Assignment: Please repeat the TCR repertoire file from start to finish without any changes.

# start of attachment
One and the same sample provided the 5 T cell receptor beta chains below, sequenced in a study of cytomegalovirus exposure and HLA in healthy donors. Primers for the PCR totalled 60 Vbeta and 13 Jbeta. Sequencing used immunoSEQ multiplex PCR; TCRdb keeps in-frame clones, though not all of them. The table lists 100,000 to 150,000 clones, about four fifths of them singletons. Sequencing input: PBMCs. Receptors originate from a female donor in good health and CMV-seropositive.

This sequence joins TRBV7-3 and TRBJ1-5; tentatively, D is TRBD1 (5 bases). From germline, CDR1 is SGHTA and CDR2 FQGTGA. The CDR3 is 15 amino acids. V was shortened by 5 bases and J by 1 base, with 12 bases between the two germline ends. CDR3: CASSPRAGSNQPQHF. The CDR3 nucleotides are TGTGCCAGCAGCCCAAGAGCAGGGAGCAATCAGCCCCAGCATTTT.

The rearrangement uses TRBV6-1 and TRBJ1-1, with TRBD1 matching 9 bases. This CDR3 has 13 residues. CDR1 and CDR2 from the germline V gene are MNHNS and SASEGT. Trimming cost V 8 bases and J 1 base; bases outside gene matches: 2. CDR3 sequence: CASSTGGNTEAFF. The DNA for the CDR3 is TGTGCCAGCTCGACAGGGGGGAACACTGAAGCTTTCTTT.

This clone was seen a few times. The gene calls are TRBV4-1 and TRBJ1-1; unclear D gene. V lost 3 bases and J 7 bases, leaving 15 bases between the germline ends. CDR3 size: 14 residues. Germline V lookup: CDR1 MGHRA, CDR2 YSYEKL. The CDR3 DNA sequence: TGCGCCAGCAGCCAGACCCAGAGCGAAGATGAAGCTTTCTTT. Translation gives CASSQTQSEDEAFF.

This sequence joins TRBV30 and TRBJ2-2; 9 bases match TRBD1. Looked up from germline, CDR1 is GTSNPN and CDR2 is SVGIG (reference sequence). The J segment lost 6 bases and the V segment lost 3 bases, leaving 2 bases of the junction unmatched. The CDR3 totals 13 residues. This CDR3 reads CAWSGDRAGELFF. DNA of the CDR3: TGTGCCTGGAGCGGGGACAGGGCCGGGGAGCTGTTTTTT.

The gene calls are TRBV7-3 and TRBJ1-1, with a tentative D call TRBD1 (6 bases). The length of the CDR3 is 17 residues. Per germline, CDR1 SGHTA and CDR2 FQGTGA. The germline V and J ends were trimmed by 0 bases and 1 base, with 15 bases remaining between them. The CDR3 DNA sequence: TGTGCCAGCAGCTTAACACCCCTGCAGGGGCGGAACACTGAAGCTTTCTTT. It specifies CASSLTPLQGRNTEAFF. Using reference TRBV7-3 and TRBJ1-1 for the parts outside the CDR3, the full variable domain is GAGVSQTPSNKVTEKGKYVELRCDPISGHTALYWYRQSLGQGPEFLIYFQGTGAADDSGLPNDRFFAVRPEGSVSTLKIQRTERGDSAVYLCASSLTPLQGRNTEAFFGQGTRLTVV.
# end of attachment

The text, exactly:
One and the same sample provided the 5 T cell receptor beta chains below, sequenced in a study of cytomegalovirus exposure and HLA in healthy donors. Primers for the PCR totalled 60 Vbeta and 13 Jbeta. Sequencing used immunoSEQ multiplex PCR; TCRdb keeps in-frame clones, though not all of them. The table lists 100,000 to 150,000 clones, about four fifths of them singletons. Sequencing input: PBMCs. Receptors originate from a female donor in good health and CMV-seropositive.

This sequence joins TRBV7-3 and TRBJ1-5; tentatively, D is TRBD1 (5 bases). From germline, CDR1 is SGHTA and CDR2 FQGTGA. The CDR3 is 15 amino acids. V was shortened by 5 bases and J by 1 base, with 12 bases between the two germline ends. CDR3: CASSPRAGSNQPQHF. The CDR3 nucleotides are TGTGCCAGCAGCCCAAGAGCAGGGAGCAATCAGCCCCAGCATTTT.

The rearrangement uses TRBV6-1 and TRBJ1-1, with TRBD1 matching 9 bases. This CDR3 has 13 residues. CDR1 and CDR2 from the germline V gene are MNHNS and SASEGT. Trimming cost V 8 bases and J 1 base; bases outside gene matches: 2. CDR3 sequence: CASSTGGNTEAFF. The DNA for the CDR3 is TGTGCCAGCTCGACAGGGGGGAACACTGAAGCTTTCTTT.

This clone was seen a few times. The gene calls are TRBV4-1 and TRBJ1-1; unclear D gene. V lost 3 bases and J 7 bases, leaving 15 bases between the germline ends. CDR3 size: 14 residues. Germline V lookup: CDR1 MGHRA, CDR2 YSYEKL. The CDR3 DNA sequence: TGCGCCAGCAGCCAGACCCAGAGCGAAGATGAAGCTTTCTTT. Translation gives CASSQTQSEDEAFF.

This sequence joins TRBV30 and TRBJ2-2; 9 bases match TRBD1. Looked up from germline, CDR1 is GTSNPN and CDR2 is SVGIG (reference sequence). The J segment lost 6 bases and the V segment lost 3 bases, leaving 2 bases of the junction unmatched. The CDR3 totals 13 residues. This CDR3 reads CAWSGDRAGELFF. DNA of the CDR3: TGTGCCTGGAGCGGGGACAGGGCCGGGGAGCTGTTTTTT.

The gene calls are TRBV7-3 and TRBJ1-1, with a tentative D call TRBD1 (6 bases). The length of the CDR3 is 17 residues. Per germline, CDR1 SGHTA and CDR2 FQGTGA. The germline V and J ends were trimmed by 0 bases and 1 base, with 15 bases remaining between them. The CDR3 DNA sequence: TGTGCCAGCAGCTTAACACCCCTGCAGGGGCGGAACACTGAAGCTTTCTTT. It specifies CASSLTPLQGRNTEAFF. Using reference TRBV7-3 and TRBJ1-1 for the parts outside the CDR3, the full variable domain is GAGVSQTPSNKVTEKGKYVELRCDPISGHTALYWYRQSLGQGPEFLIYFQGTGAADDSGLPNDRFFAVRPEGSVSTLKIQRTERGDSAVYLCASSLTPLQGRNTEAFFGQGTRLTVV.